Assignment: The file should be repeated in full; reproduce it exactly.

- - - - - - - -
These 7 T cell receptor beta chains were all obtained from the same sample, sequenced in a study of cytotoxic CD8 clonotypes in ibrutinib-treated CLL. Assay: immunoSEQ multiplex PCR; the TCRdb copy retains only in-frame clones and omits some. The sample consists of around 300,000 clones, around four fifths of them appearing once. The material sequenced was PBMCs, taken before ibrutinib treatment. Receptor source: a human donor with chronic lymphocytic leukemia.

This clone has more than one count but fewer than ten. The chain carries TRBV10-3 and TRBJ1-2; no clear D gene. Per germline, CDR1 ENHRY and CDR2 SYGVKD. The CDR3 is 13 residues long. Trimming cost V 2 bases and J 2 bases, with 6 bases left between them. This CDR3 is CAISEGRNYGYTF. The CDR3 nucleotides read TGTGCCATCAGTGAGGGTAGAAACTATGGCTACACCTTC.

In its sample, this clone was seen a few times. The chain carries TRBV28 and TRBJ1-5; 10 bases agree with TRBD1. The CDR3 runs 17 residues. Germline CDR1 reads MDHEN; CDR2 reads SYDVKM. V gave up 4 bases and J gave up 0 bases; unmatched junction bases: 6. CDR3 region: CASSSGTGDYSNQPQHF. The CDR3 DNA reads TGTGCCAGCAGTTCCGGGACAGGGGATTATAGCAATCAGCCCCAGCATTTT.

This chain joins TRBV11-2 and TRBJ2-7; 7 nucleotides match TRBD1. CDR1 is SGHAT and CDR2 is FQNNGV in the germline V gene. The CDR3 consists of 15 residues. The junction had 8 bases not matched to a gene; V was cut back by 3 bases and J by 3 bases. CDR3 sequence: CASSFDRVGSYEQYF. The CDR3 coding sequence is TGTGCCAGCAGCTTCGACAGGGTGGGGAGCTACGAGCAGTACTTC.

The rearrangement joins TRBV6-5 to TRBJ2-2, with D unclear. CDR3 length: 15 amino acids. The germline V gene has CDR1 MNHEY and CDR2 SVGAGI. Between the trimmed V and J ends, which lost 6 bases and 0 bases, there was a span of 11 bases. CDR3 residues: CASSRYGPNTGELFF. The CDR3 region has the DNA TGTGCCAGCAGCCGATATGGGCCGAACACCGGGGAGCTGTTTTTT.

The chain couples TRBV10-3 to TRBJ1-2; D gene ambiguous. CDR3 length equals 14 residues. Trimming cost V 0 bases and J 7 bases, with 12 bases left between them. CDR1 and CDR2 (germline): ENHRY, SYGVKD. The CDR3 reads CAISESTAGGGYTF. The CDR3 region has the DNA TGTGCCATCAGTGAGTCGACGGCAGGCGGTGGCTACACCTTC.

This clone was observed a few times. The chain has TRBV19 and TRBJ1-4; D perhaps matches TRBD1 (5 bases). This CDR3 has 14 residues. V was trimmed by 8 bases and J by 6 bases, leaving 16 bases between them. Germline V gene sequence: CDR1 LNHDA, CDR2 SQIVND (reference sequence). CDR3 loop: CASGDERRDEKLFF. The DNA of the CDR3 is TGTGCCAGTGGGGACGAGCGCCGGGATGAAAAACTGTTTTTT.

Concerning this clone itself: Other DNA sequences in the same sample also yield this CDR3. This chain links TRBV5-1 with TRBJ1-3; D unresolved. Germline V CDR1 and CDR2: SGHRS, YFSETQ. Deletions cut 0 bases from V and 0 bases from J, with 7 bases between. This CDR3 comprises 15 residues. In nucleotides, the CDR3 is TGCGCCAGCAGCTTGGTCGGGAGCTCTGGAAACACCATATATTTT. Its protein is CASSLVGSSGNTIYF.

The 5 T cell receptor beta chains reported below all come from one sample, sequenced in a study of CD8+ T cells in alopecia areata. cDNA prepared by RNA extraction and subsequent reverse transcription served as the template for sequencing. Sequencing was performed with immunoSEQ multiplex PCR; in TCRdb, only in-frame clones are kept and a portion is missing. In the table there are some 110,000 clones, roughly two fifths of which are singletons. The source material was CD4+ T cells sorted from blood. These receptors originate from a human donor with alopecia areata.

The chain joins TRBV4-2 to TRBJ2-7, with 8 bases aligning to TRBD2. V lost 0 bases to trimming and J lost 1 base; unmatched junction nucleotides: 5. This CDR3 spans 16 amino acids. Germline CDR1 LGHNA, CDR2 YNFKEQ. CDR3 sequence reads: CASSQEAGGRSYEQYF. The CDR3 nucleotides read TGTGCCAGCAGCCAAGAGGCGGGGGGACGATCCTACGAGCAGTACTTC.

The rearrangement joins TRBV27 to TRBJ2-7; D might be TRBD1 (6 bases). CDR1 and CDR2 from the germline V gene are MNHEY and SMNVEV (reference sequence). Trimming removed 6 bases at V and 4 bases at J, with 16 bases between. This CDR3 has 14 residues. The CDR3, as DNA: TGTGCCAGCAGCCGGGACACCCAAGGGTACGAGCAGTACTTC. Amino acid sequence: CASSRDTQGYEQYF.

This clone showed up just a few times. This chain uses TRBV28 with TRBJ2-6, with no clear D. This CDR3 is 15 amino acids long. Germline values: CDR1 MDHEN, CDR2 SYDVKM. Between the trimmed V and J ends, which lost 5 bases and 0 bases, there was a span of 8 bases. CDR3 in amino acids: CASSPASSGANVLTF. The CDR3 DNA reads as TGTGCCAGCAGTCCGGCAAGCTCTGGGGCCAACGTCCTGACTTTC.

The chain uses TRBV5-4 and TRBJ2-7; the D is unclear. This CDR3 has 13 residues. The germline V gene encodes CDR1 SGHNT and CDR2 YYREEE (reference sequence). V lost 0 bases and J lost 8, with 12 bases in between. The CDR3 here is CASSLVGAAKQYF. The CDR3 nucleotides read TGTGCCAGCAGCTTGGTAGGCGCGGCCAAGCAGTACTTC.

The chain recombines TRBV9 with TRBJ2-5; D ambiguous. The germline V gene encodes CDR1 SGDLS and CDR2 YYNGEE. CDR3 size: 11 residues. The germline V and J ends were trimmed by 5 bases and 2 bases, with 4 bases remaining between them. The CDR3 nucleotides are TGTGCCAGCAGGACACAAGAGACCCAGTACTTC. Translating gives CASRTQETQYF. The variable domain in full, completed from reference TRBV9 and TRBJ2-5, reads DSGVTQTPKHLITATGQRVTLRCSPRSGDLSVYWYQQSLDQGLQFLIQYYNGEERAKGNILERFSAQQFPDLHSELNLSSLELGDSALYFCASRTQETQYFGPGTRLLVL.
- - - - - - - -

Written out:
These 7 T cell receptor beta chains were all obtained from the same sample, sequenced in a study of cytotoxic CD8 clonotypes in ibrutinib-treated CLL. Assay: immunoSEQ multiplex PCR; the TCRdb copy retains only in-frame clones and omits some. The sample consists of around 300,000 clones, around four fifths of them appearing once. The material sequenced was PBMCs, taken before ibrutinib treatment. Receptor source: a human donor with chronic lymphocytic leukemia.

This clone has more than one count but fewer than ten. The chain carries TRBV10-3 and TRBJ1-2; no clear D gene. Per germline, CDR1 ENHRY and CDR2 SYGVKD. The CDR3 is 13 residues long. Trimming cost V 2 bases and J 2 bases, with 6 bases left between them. This CDR3 is CAISEGRNYGYTF. The CDR3 nucleotides read TGTGCCATCAGTGAGGGTAGAAACTATGGCTACACCTTC.

In its sample, this clone was seen a few times. The chain carries TRBV28 and TRBJ1-5; 10 bases agree with TRBD1. The CDR3 runs 17 residues. Germline CDR1 reads MDHEN; CDR2 reads SYDVKM. V gave up 4 bases and J gave up 0 bases; unmatched junction bases: 6. CDR3 region: CASSSGTGDYSNQPQHF. The CDR3 DNA reads TGTGCCAGCAGTTCCGGGACAGGGGATTATAGCAATCAGCCCCAGCATTTT.

This chain joins TRBV11-2 and TRBJ2-7; 7 nucleotides match TRBD1. CDR1 is SGHAT and CDR2 is FQNNGV in the germline V gene. The CDR3 consists of 15 residues. The junction had 8 bases not matched to a gene; V was cut back by 3 bases and J by 3 bases. CDR3 sequence: CASSFDRVGSYEQYF. The CDR3 coding sequence is TGTGCCAGCAGCTTCGACAGGGTGGGGAGCTACGAGCAGTACTTC.

The rearrangement joins TRBV6-5 to TRBJ2-2, with D unclear. CDR3 length: 15 amino acids. The germline V gene has CDR1 MNHEY and CDR2 SVGAGI. Between the trimmed V and J ends, which lost 6 bases and 0 bases, there was a span of 11 bases. CDR3 residues: CASSRYGPNTGELFF. The CDR3 region has the DNA TGTGCCAGCAGCCGATATGGGCCGAACACCGGGGAGCTGTTTTTT.

The chain couples TRBV10-3 to TRBJ1-2; D gene ambiguous. CDR3 length equals 14 residues. Trimming cost V 0 bases and J 7 bases, with 12 bases left between them. CDR1 and CDR2 (germline): ENHRY, SYGVKD. The CDR3 reads CAISESTAGGGYTF. The CDR3 region has the DNA TGTGCCATCAGTGAGTCGACGGCAGGCGGTGGCTACACCTTC.

This clone was observed a few times. The chain has TRBV19 and TRBJ1-4; D perhaps matches TRBD1 (5 bases). This CDR3 has 14 residues. V was trimmed by 8 bases and J by 6 bases, leaving 16 bases between them. Germline V gene sequence: CDR1 LNHDA, CDR2 SQIVND (reference sequence). CDR3 loop: CASGDERRDEKLFF. The DNA of the CDR3 is TGTGCCAGTGGGGACGAGCGCCGGGATGAAAAACTGTTTTTT.

Concerning this clone itself: Other DNA sequences in the same sample also yield this CDR3. This chain links TRBV5-1 with TRBJ1-3; D unresolved. Germline V CDR1 and CDR2: SGHRS, YFSETQ. Deletions cut 0 bases from V and 0 bases from J, with 7 bases between. This CDR3 comprises 15 residues. In nucleotides, the CDR3 is TGCGCCAGCAGCTTGGTCGGGAGCTCTGGAAACACCATATATTTT. Its protein is CASSLVGSSGNTIYF.

The 5 T cell receptor beta chains reported below all come from one sample, sequenced in a study of CD8+ T cells in alopecia areata. cDNA prepared by RNA extraction and subsequent reverse transcription served as the template for sequencing. Sequencing was performed with immunoSEQ multiplex PCR; in TCRdb, only in-frame clones are kept and a portion is missing. In the table there are some 110,000 clones, roughly two fifths of which are singletons. The source material was CD4+ T cells sorted from blood. These receptors originate from a human donor with alopecia areata.

The chain joins TRBV4-2 to TRBJ2-7, with 8 bases aligning to TRBD2. V lost 0 bases to trimming and J lost 1 base; unmatched junction nucleotides: 5. This CDR3 spans 16 amino acids. Germline CDR1 LGHNA, CDR2 YNFKEQ. CDR3 sequence reads: CASSQEAGGRSYEQYF. The CDR3 nucleotides read TGTGCCAGCAGCCAAGAGGCGGGGGGACGATCCTACGAGCAGTACTTC.

The rearrangement joins TRBV27 to TRBJ2-7; D might be TRBD1 (6 bases). CDR1 and CDR2 from the germline V gene are MNHEY and SMNVEV (reference sequence). Trimming removed 6 bases at V and 4 bases at J, with 16 bases between. This CDR3 has 14 residues. The CDR3, as DNA: TGTGCCAGCAGCCGGGACACCCAAGGGTACGAGCAGTACTTC. Amino acid sequence: CASSRDTQGYEQYF.

This clone showed up just a few times. This chain uses TRBV28 with TRBJ2-6, with no clear D. This CDR3 is 15 amino acids long. Germline values: CDR1 MDHEN, CDR2 SYDVKM. Between the trimmed V and J ends, which lost 5 bases and 0 bases, there was a span of 8 bases. CDR3 in amino acids: CASSPASSGANVLTF. The CDR3 DNA reads as TGTGCCAGCAGTCCGGCAAGCTCTGGGGCCAACGTCCTGACTTTC.

The chain uses TRBV5-4 and TRBJ2-7; the D is unclear. This CDR3 has 13 residues. The germline V gene encodes CDR1 SGHNT and CDR2 YYREEE (reference sequence). V lost 0 bases and J lost 8, with 12 bases in between. The CDR3 here is CASSLVGAAKQYF. The CDR3 nucleotides read TGTGCCAGCAGCTTGGTAGGCGCGGCCAAGCAGTACTTC.

The chain recombines TRBV9 with TRBJ2-5; D ambiguous. The germline V gene encodes CDR1 SGDLS and CDR2 YYNGEE. CDR3 size: 11 residues. The germline V and J ends were trimmed by 5 bases and 2 bases, with 4 bases remaining between them. The CDR3 nucleotides are TGTGCCAGCAGGACACAAGAGACCCAGTACTTC. Translating gives CASRTQETQYF. The variable domain in full, completed from reference TRBV9 and TRBJ2-5, reads DSGVTQTPKHLITATGQRVTLRCSPRSGDLSVYWYQQSLDQGLQFLIQYYNGEERAKGNILERFSAQQFPDLHSELNLSSLELGDSALYFCASRTQETQYFGPGTRLLVL.